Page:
SANDOVAL: Though the trash is being trucked away, another health crisis can be looming.
JUAN ROSARIO, LOCAL ENVIRONMENTAL ACTIVIST: We worry a huge mess before Maria and now the mess is becoming really a crisis.
SANDOVAL: Juan Rosario known all over the island as a prominent environmental activist worries there is little to no room left in Puerto Rico's landfills for Maria's debris.
A year before Maria, the Puerto Rican government agreed to close 12 of the island's 29 landfills because they were beyond capacity, based on EPA findings. The problem goes beyond where to put Maria's mess. It's also what's in it. For years, the EPA has been concerned about dangerous substances from the island's landfills seeping into the soil, potentially contaminating ground water.
ROSARIO: This is a disaster and this is in the making in the sense that we are going to pay for this not necessarily now, but after.
SANDOVAL: Rosario worries more pollutants could be coming in a rush to clean up his island.
SANDOVAL: I have to tell you there does seem to be this effort to try to limit any potential toxic materials from making it to some of these landfills, John and Poppy, while we were watching this massive cleanup effort underway yesterday. One local contractor told me that they are essentially surveying all of the debris and trying to remove some of this potentially toxic stuff like paint and certain electronics.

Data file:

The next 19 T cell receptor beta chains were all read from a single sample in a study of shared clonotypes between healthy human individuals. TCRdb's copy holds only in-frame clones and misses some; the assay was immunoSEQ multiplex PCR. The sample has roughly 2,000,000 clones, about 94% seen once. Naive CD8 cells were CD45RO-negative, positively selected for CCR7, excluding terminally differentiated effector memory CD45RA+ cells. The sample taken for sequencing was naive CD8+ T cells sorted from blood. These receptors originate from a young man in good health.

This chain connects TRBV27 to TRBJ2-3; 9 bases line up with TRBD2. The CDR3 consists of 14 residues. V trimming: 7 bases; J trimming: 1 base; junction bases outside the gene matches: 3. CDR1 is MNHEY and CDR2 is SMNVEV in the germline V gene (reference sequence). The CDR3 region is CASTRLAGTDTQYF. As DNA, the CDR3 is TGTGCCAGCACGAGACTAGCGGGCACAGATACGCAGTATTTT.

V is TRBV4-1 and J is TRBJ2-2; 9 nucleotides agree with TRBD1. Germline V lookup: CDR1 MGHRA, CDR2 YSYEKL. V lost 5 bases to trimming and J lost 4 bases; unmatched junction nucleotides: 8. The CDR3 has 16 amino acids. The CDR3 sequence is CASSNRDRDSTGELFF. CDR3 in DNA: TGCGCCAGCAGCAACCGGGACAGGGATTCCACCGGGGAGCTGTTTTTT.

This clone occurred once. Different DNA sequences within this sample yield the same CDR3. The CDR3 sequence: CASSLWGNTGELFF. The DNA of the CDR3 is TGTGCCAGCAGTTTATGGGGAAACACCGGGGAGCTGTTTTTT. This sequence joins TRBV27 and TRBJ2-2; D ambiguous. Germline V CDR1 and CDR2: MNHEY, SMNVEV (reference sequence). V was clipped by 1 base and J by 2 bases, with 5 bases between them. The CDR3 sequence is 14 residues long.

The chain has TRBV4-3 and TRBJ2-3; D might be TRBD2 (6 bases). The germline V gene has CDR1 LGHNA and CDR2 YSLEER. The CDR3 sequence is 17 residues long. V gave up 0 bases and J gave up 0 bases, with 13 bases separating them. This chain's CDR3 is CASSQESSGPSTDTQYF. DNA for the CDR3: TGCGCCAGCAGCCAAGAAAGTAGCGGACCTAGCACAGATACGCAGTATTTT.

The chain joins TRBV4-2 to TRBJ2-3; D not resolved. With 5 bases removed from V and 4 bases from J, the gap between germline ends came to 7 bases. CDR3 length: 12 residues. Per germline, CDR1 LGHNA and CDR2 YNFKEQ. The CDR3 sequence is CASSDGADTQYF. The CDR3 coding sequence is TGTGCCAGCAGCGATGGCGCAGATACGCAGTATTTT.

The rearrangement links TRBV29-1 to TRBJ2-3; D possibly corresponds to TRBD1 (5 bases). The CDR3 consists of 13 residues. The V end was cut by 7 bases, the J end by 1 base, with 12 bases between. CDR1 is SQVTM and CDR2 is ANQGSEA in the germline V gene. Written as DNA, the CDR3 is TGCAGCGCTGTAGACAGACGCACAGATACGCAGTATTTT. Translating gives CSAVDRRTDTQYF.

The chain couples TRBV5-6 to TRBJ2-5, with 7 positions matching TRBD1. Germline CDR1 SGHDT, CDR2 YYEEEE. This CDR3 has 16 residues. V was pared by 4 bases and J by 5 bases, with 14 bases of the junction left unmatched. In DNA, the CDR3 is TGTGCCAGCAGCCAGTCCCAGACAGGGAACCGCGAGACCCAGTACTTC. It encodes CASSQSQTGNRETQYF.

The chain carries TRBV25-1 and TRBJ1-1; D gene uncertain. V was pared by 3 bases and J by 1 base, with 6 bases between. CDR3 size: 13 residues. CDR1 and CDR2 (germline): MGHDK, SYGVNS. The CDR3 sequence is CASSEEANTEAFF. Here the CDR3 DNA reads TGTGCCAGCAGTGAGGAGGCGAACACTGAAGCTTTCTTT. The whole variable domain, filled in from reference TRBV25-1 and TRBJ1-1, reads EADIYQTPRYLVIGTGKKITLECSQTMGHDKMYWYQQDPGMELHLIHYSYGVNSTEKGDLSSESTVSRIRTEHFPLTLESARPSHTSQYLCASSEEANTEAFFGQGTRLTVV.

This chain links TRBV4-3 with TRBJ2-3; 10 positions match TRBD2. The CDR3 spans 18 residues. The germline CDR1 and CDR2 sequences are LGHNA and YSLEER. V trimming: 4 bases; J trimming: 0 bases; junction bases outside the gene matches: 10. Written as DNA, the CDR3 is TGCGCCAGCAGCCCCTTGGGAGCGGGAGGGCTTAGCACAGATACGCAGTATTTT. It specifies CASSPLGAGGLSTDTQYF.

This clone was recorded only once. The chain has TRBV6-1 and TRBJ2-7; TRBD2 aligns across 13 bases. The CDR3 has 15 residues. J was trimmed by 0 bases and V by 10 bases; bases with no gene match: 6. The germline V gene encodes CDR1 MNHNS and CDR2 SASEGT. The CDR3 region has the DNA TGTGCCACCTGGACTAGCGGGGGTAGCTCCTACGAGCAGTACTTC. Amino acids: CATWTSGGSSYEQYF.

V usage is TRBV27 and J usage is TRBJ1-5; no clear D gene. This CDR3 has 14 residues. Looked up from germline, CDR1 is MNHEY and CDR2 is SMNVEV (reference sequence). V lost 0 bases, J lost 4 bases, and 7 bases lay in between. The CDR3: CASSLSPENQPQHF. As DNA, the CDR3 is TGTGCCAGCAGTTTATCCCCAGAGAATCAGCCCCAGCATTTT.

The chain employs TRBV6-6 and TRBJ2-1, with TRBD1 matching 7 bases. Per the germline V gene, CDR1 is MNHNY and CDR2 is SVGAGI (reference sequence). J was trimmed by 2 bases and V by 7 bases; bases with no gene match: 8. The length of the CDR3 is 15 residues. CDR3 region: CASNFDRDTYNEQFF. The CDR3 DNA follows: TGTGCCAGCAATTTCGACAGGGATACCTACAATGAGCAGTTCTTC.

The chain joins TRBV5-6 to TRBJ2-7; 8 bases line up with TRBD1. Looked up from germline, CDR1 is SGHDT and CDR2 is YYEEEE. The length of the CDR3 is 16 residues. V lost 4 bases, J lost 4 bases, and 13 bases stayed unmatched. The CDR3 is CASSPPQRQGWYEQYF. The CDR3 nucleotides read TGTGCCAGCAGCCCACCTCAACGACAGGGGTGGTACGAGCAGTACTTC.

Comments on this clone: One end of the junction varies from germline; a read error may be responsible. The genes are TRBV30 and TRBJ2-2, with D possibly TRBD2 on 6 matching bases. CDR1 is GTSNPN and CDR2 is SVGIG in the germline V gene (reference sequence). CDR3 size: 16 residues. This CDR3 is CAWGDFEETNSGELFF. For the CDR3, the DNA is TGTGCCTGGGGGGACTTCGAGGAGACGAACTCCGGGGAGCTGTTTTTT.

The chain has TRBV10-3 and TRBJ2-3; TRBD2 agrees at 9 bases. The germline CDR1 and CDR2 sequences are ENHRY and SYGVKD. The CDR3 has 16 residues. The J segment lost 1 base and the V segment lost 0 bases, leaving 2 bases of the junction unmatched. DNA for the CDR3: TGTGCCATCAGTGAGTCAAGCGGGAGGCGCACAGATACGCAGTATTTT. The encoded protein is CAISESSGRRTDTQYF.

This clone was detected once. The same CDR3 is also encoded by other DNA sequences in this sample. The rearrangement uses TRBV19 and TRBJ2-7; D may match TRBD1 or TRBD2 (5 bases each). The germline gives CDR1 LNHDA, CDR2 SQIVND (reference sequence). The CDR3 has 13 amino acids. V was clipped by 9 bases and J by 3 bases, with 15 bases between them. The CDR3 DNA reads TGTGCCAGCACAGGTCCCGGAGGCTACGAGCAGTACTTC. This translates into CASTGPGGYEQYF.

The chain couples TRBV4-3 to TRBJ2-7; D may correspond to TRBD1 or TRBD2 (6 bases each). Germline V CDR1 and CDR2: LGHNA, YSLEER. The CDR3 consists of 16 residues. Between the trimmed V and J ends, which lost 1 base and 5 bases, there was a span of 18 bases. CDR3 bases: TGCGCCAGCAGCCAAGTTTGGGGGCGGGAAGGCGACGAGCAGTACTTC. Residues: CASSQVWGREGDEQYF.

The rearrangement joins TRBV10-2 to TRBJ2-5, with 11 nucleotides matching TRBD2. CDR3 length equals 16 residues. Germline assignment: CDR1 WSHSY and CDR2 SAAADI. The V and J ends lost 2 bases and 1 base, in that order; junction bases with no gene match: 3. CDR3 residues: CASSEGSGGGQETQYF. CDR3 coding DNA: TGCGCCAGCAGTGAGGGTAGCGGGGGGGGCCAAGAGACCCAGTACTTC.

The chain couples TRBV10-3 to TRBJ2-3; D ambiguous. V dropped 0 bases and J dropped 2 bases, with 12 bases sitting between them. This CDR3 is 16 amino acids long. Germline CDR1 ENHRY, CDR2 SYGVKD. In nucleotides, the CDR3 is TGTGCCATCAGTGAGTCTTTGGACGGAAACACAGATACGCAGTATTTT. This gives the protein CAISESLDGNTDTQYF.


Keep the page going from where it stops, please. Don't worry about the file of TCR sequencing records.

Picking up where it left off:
[10:25:01] This contractor telling me, Poppy and John, that the EPA then comes in to try to dispose of that properly, but with tons of garbage, you really do have to wonder, if some of this is still going to eventually make it to the landfill.
HARLOW: Polo Sandoval in San Juan, thank you for the reporting.
BERMAN: President Trump pushing for what he calls the biggest tax cut ever in history. But what's actually in it and can Republicans in Congress get behind it?
BERMAN: It is all Trumps on deck this week to push for tax cuts, at least more than one. The president goes to Capitol Hill tomorrow and Ivanka Trump will hold a town hall in Pennsylvania.
HARLOW: That is correct. So, will this added White House presence deliver the president a win for his agenda? Sunlen Serfaty is live on the Hill this morning. Good morning, Sunlen. Ivanka Trump is going to be pushing for this tax credit for parents -